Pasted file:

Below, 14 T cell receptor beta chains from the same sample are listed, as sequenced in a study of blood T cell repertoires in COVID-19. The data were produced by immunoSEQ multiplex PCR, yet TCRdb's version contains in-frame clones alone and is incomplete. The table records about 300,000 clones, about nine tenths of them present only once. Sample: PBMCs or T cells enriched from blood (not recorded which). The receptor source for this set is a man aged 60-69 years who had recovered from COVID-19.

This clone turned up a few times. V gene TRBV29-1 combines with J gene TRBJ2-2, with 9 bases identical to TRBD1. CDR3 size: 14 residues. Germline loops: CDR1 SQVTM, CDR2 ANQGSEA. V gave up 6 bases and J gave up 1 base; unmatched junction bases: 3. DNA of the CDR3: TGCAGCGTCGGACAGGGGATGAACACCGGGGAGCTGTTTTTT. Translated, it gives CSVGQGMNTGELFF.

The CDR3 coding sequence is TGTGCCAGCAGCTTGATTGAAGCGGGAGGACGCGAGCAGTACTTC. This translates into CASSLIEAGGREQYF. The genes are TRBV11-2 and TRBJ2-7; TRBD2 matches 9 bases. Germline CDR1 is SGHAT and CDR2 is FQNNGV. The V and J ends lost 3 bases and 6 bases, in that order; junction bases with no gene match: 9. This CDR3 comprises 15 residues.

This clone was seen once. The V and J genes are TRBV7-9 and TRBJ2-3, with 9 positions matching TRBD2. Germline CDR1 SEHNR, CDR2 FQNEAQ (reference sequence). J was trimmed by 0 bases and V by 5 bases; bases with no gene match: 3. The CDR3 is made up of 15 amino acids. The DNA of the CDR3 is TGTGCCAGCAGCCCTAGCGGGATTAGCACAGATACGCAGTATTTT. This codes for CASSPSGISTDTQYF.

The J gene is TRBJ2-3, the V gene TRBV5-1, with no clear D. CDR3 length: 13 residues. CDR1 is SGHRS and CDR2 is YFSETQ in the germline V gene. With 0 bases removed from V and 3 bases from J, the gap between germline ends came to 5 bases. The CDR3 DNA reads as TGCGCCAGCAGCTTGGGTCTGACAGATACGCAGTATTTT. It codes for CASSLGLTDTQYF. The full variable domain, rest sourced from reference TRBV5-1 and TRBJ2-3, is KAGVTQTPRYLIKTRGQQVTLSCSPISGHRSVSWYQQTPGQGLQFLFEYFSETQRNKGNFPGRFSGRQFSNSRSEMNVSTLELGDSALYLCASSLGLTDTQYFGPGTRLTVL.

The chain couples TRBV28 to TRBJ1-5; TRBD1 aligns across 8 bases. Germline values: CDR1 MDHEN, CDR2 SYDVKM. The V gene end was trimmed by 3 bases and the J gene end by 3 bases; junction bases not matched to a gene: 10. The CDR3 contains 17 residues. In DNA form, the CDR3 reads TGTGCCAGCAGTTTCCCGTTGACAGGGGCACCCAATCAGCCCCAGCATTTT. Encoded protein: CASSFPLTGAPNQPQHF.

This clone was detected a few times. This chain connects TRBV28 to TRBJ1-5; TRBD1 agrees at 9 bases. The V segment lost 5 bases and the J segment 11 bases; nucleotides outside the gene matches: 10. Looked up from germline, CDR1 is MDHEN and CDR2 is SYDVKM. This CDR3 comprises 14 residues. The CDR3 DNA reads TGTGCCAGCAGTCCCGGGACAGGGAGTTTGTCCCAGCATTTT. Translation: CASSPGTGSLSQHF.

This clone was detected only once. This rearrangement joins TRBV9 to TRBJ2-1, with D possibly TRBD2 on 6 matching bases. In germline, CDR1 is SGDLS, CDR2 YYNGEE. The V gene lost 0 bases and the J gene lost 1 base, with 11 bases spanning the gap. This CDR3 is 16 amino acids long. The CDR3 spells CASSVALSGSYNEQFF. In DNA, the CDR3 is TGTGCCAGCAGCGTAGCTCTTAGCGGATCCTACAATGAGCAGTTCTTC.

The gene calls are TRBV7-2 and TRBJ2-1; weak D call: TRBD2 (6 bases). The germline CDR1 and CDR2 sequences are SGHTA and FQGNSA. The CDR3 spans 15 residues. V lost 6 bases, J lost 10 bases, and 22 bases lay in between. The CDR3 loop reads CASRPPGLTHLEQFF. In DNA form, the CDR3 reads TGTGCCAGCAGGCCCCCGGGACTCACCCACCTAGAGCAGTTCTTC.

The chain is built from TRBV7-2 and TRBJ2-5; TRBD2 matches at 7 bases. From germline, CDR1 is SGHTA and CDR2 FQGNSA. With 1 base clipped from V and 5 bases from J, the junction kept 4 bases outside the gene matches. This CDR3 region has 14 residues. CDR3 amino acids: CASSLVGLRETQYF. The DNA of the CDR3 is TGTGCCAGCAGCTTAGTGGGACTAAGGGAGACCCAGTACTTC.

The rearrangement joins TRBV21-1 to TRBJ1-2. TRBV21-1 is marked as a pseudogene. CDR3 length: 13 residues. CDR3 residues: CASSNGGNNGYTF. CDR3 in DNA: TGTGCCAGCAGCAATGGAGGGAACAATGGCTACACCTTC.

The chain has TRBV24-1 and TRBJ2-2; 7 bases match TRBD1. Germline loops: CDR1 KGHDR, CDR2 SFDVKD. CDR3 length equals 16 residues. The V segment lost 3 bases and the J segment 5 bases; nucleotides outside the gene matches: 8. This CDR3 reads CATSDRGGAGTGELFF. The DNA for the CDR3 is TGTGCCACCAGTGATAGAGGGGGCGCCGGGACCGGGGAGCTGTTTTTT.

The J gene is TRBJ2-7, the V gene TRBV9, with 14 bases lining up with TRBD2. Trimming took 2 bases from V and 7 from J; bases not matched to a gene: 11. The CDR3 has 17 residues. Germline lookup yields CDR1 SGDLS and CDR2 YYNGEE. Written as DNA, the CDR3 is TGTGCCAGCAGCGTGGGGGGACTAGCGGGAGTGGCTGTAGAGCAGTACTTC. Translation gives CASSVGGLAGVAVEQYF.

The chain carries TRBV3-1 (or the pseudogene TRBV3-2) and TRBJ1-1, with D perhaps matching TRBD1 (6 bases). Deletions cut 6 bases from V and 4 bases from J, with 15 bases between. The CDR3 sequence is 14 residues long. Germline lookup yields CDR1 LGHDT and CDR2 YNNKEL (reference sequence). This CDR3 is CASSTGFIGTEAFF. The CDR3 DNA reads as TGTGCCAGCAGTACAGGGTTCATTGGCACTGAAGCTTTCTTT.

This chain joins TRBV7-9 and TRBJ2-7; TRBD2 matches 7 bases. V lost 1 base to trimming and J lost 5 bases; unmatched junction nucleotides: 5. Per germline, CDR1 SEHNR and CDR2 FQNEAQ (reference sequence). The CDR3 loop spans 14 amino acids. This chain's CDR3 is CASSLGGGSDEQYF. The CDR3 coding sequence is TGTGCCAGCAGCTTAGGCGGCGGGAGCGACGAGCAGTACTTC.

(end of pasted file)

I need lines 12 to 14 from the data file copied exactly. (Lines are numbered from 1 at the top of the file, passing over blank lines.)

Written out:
The chain has TRBV24-1 and TRBJ2-2; 7 bases match TRBD1. Germline loops: CDR1 KGHDR, CDR2 SFDVKD. CDR3 length equals 16 residues. The V segment lost 3 bases and the J segment 5 bases; nucleotides outside the gene matches: 8. This CDR3 reads CATSDRGGAGTGELFF. The DNA for the CDR3 is TGTGCCACCAGTGATAGAGGGGGCGCCGGGACCGGGGAGCTGTTTTTT.

The J gene is TRBJ2-7, the V gene TRBV9, with 14 bases lining up with TRBD2. Trimming took 2 bases from V and 7 from J; bases not matched to a gene: 11. The CDR3 has 17 residues. Germline lookup yields CDR1 SGDLS and CDR2 YYNGEE. Written as DNA, the CDR3 is TGTGCCAGCAGCGTGGGGGGACTAGCGGGAGTGGCTGTAGAGCAGTACTTC. Translation gives CASSVGGLAGVAVEQYF.

The chain carries TRBV3-1 (or the pseudogene TRBV3-2) and TRBJ1-1, with D perhaps matching TRBD1 (6 bases). Deletions cut 6 bases from V and 4 bases from J, with 15 bases between. The CDR3 sequence is 14 residues long. Germline lookup yields CDR1 LGHDT and CDR2 YNNKEL (reference sequence). This CDR3 is CASSTGFIGTEAFF. The CDR3 DNA reads as TGTGCCAGCAGTACAGGGTTCATTGGCACTGAAGCTTTCTTT.